Douglas v Chief of Army [2017] ADFDAT 5

Appeal from:

Defence Force Magistrate

File number:

DFDAT 3 of 2016



Date of decision:

28 April 2017

Date of publication of reasons:

1 June 2017


DEFENCEappeal from a decision of a Defence Force Magistrate – convictions for an act of indecency and for prejudicing the discipline of the Army – where the respondent conceded the convictions were unsafe – whether convictions ought to be quashed – whether a new trial ought to be ordered


Defence Force Discipline Appeals Act 1955 (Cth) s 24

Defence Force Discipline Act 1982 (Cth) ss 60(1), 61(3)

Crimes Act 1900 (ACT) s 60(1)

Cases cited:

Gilham v The Queen (2012) 224 A Crim R 22; [2012] NSWCCA 131

Liberato v The Queen (1985) 159 CLR 507

M v The Queen (1994) 181 CLR 487

MFA v The Queen (2002) 213 CLR 606; [2002] HCA 53

R v Anderson (2001) 127 A Crim R 116

SKA v The Queen (2011) 243 CLR 400; [2011] HCA 13

Date of hearing:

28 April 2017





Number of paragraphs:


Counsel for the Appellant:

D McLure SC and J Lawton

Solicitor for the Appellant:

Gabbedy Milson Lee

Counsel for the Respondent:

J Woodward and A Lye

Solicitor for the Respondent:

Director of Military Prosecutions


DFDAT 3 of 2016










28 April 2017




1.    The appeal be allowed.

2.    The convictions of the appellant on Charge 3 and the alternative Charge 4 be quashed.

3.    A new trial be had on Charge 3 and alternative Charge 4.



1    The appellant appeared before a Defence Force Magistrate (“DFM”) in Canberra on 12 September 2016. He faced four charges and three alternative charges. He pleaded not guilty to each charge.

2    Following a four day trial he was convicted on two charges Charge 3 and alternative Charge 4. He was found not guilty of the remaining charges.

3    The charges arose from events which were alleged to have occurred during a course being conducted at the Warrant and Non Commissioned Officer (“WONCO”) Academy at Canungra in late June and July 2015. The appellant and the complainant were students on the course.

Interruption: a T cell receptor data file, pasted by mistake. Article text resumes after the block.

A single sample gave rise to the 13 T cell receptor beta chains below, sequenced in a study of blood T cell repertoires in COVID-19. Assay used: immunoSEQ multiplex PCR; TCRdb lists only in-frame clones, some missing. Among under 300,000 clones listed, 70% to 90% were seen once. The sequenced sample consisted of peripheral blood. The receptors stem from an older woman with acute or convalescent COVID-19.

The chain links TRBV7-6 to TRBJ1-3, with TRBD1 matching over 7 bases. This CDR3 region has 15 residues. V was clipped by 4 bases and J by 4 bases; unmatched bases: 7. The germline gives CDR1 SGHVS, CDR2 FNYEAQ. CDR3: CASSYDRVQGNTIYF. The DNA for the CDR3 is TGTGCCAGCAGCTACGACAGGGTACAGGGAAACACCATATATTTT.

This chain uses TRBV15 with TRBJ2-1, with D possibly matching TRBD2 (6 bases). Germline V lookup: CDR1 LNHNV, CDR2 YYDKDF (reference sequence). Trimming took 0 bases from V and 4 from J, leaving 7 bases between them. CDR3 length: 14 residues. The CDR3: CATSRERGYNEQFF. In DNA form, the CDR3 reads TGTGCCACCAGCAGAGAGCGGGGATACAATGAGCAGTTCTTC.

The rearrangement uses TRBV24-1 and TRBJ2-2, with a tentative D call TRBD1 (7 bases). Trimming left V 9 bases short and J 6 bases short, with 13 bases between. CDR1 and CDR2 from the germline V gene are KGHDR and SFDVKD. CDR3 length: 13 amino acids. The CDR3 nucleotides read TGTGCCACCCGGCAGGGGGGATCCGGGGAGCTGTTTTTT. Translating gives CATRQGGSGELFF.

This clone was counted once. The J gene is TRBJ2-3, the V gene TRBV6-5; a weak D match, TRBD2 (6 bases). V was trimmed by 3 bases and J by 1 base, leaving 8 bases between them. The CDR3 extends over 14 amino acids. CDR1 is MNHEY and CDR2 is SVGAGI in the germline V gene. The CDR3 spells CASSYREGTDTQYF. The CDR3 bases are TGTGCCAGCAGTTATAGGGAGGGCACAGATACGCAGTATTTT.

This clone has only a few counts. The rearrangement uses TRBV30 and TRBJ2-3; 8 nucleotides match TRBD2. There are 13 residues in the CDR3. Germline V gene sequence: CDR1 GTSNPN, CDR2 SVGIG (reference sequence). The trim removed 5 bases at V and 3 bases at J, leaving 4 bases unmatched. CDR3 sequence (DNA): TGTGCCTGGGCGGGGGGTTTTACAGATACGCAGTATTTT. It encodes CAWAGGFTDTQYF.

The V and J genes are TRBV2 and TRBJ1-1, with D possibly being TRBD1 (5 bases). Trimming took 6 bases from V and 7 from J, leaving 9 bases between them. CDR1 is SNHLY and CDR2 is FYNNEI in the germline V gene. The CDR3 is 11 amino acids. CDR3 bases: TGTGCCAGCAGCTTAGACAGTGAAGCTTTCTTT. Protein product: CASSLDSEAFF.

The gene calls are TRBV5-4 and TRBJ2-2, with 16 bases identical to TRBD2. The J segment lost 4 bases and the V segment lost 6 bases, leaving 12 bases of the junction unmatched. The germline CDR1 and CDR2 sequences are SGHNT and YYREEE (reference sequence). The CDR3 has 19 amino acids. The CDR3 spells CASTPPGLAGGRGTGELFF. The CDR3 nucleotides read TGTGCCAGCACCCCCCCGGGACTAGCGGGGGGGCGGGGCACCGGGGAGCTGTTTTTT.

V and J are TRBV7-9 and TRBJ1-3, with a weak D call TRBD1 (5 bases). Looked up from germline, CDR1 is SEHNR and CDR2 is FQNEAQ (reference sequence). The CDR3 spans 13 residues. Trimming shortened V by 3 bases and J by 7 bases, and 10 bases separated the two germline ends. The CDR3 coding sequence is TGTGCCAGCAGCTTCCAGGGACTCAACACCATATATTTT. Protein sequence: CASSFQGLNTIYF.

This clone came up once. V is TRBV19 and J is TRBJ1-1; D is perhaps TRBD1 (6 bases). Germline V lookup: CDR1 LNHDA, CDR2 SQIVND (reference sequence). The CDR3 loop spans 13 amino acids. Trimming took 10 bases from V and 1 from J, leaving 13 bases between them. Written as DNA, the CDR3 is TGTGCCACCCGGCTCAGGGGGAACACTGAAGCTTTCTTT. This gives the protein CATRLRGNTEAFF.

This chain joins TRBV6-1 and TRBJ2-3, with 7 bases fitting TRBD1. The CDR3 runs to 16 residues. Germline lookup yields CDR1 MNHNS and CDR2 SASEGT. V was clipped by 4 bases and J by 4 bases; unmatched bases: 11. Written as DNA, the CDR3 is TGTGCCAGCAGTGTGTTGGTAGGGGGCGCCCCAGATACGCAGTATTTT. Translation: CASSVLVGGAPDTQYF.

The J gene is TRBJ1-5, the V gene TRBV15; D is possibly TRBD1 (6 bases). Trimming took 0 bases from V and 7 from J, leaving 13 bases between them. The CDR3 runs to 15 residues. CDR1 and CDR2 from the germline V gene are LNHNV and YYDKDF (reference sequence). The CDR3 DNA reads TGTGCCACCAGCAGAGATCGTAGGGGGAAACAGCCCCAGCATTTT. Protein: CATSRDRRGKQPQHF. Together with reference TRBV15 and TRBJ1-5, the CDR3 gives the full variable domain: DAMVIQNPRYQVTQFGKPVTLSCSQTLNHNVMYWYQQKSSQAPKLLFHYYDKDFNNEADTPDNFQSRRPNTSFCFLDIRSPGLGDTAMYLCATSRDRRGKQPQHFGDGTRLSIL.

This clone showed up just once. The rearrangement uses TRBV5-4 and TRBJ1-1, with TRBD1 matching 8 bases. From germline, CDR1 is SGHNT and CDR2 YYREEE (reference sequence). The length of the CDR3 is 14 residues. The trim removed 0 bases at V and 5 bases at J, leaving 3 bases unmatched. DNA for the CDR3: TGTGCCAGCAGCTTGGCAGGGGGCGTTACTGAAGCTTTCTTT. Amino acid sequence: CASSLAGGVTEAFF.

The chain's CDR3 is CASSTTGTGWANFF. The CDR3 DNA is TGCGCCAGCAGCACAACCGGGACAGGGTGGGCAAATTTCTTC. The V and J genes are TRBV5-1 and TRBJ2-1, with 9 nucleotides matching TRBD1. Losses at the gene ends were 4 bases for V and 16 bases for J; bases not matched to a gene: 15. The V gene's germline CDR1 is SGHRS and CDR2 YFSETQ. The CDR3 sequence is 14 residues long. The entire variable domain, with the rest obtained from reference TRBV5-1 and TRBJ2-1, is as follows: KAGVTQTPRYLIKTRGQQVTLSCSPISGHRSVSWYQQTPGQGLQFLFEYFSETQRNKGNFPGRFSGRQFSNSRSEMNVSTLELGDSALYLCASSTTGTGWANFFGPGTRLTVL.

4    The third charge alleged that the appellant had committed an act of indecency on the complainant contrary to s 61(3) of the Defence Force Discipline Act 1982 (Cth) and s 60(1) of the Crimes Act 1900 (ACT). The appellant was alleged to have committed the act on a date between 7 and 15 July 2015 “by pushing his drill cane between her legs and moving it up the inside of her legs until it was touching her genital area on the outside of her clothing while simultaneously making wet slurping noises with his mouth, without her consent and being reckless as to her consent.

5    The alternative charge to Charge 4 alleged that, on or about 15 July 2015, the appellant said to other persons,All you have to do is get [the complainant] drunk and you could have her”, or words to that effect, thereby prejudicing the discipline of the Army. This conduct was said to be contrary to s 60(1) of the Defence Force Discipline Act 1982 (Cth).

6    In his amended notice of appeal, the appellant advanced multiple grounds for asserting that each conviction was unreasonable, could not be supported on the evidence and was unsafe or unsatisfactory. These grounds arose from the reasons (or, in some cases, the lack of them) given by the DFM to support his findings of guilt on the two charges.

7    The Director of Military Prosecutions (“the DMP”), acting on behalf of the Chief of Army, has conceded that the DFM made a series of errors which render the convictions unsafe and unsatisfactory and, in respect of one of the charges, that a substantial miscarriage of justice has occurred.

8    We considered that the concessions were properly made and, at the end of the hearing on 28 April 2017, we ordered that the appeal be allowed, the convictions quashed and that a new trial be had. We advised the parties that we would provide our reasons for so ordering at a later date. These are those reasons.


9    The prosecution called evidence from two witnesses in relation to Charge 3. They were the complainant and Sergeant Roy Diaz.